Entangled within the contours and diagonals on the canvas, Dubuffet's chair is discernable at the center of the composition, composed of a cluster of white cells with blue and red hatch marks. In an effort similar to Picasso and Braque's Cubist techniques, Dubuffet aims to explore multiple facets of the chair simultaneously. The chair, has lost all relief to the distorting that persists within the image. Compressed against the background, as if painted by a hydraulic press, Dubuffet paints the third-dimension as it is likely to appear in crushed or flattened bodies, or as depicted with strict accuracy in the diagrams of descriptive geometry. A series of elongated, slender black shapes with thin white streaks dash around the outline of the flattened figure. The deep, receding color of these cells, as well as their outward pointing strokes, give the viewer merely a memory of the depth that would once have existed in the composition. To the right, a second smaller chair, cropped by the frame, is sealed in the canvas. Surrounding the chairs, a vast interlocking puzzle of nebulous shapes circle the figures.

For Dubuffet, the objective was neither figuration, nor pure abstraction, but a unique balance between the two. He described his Hourloupe paintings as "a meandering, uninterrupted and resolutely uniform line, which brings all planes to the surface and takes no account of the concrete quality of the object described, its size and position but, rather, abolishes all the usual categories of one notion and another, of the notion of chair, for instance, as distinct from that of tree, person, cloud, earth, landscape, or what you will" (J. Dubuffet, quoted in M. Glimcher, (ed.), Jean Dubuffet: Towards an Alternative Reality, New York, 1987, p. 223). With the use of the most rudimentary lines and shapes, the Hourloupe dissolves the simplistic values that we attribute to the world around us.

Having earlier looked for inspiration in Art Brut, in the drawings of children and the mentally ill, it appears logical that Dubuffet would have allowed himself to be inspired by his own drawings, as in the case of the Hourloupe. This fantastically energetic, frenetic style was the result of an accidental discovery, as was recounted by Max Loreau in the fascicule of the catalogue raisonné devoted to these works, published only two years after La Chaise was created. Over the course of a series of phone calls in July 1962, "Dubuffet let his red ball-point pen wander aimlessly over some small pieces of paper, and out of these doodles emerged a number of semiautomatic drawings, which he struck through with red and blue lines. The painter cut out these as yet undetermined compositions and quickly observed that they changed aspect as soon as they were placed against a black background" (M. Loreau, Catalogue des travaux de Jean Dubuffet:, fascicule XX: L'Hurloupe 1, Paris, 1966, p. 15).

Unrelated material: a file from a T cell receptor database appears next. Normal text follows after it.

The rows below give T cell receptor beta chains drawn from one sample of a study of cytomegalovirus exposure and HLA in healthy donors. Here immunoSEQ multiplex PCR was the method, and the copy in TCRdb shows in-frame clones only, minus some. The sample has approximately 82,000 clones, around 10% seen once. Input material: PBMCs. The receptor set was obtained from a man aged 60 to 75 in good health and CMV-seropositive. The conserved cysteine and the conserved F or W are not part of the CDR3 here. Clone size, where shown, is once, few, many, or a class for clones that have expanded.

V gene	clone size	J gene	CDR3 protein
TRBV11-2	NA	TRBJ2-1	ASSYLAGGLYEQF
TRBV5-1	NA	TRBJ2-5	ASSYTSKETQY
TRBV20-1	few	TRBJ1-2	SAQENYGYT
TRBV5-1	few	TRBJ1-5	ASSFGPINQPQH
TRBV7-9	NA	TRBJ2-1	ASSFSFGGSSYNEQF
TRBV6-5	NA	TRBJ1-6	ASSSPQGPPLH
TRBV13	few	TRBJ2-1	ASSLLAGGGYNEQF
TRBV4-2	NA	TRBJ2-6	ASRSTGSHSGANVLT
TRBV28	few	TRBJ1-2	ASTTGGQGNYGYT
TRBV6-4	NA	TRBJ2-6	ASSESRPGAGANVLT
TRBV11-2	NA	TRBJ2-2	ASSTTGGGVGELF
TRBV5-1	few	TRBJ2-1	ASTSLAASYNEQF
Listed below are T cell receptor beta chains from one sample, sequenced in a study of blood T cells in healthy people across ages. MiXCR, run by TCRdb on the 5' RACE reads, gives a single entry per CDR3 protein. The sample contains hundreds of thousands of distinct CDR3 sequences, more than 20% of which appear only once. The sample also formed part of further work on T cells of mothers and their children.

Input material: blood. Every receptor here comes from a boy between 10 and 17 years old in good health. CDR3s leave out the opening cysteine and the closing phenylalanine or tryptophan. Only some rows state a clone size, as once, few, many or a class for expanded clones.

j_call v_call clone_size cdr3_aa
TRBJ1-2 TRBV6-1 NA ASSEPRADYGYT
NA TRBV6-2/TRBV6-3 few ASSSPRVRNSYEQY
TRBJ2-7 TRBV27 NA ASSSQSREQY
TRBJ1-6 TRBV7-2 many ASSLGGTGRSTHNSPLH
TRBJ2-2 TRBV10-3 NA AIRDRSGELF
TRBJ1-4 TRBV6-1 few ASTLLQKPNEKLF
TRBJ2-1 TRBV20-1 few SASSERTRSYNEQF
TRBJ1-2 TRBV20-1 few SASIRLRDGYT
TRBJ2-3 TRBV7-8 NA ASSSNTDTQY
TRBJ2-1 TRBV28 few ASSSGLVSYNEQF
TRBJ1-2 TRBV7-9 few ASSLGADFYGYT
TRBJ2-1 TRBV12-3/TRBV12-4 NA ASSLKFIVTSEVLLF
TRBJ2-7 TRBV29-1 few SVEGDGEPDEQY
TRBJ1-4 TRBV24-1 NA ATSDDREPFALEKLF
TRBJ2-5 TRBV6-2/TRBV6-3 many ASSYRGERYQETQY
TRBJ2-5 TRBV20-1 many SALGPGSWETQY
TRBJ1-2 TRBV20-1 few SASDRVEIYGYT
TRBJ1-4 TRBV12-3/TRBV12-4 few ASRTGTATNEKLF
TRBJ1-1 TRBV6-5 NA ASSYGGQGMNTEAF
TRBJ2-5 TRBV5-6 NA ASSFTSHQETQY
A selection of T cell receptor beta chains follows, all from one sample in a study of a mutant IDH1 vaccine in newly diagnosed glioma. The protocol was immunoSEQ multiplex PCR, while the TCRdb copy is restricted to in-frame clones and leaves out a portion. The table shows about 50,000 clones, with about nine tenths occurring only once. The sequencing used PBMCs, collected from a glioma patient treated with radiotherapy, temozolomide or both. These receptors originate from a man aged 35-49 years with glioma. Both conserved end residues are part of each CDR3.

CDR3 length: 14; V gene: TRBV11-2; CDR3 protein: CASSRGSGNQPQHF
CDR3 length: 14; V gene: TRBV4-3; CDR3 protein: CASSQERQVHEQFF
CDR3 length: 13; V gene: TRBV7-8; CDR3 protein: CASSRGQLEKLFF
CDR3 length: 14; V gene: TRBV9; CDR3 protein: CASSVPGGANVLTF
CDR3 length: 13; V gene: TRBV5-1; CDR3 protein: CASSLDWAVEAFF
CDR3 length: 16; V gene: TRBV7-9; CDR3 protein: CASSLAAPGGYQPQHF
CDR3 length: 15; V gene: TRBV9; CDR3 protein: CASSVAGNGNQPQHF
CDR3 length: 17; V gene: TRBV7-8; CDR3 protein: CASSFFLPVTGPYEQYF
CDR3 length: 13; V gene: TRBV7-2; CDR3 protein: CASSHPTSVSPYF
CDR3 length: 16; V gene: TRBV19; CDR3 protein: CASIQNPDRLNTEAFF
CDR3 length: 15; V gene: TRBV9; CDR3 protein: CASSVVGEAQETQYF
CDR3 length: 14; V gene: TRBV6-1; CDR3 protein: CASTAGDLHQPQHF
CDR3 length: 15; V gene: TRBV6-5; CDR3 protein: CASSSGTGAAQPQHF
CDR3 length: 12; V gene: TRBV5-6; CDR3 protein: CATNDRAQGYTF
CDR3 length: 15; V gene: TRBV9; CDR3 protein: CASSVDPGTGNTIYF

And thus, Dubuffet developed Hourloupe between the summer of 1962 and the autumn of 1974, a period that marked a decisive turn away from the conventions of contemporary painting, establishing a novel vernacular in celebration of the objects of everyday life. Characterized by white, black, blue and red cell-like shapes, as well as hatchings, the script of these works defined a new pictorial style initially used to represent human figures but later employed to depict domestic objects such as chairs, beds, faucets, scissors, teapots, and lamps.

In 1965, the year Dubuffet painted La Chaise, the artist developed a series of industrial objects, which he called Ustensiles Utopiques. Unlike the all over composition of La Chaise, where the figure is half-concealed in the hard jigsaw patterning, the objects in Ustensiles Utopiques have been liberated from their background and placed on a black backdrop. Realizing the importance of the use of objects as a material in modern art, as a reaction against older still-lifes, Dubuffet's attention to manufactured utensils and dècor extended beyond his paintings of the chair, scissors and wheelbarrows into his grand Hourloupe sculptures, often times liberating the chair back into the third-dimension. The empty chair, often seen as the personification of its owner, has been examined by artists like Henri Matisse and Vincent van Gogh. Here Dubuffet reconsiders the archetypal subject through the dissecting lens of his celebrated Hourloupe style. La Chaise serves as an intriguing early example of what would develop into not only Dubuffet's most important style, but also one of his most well-known subjects.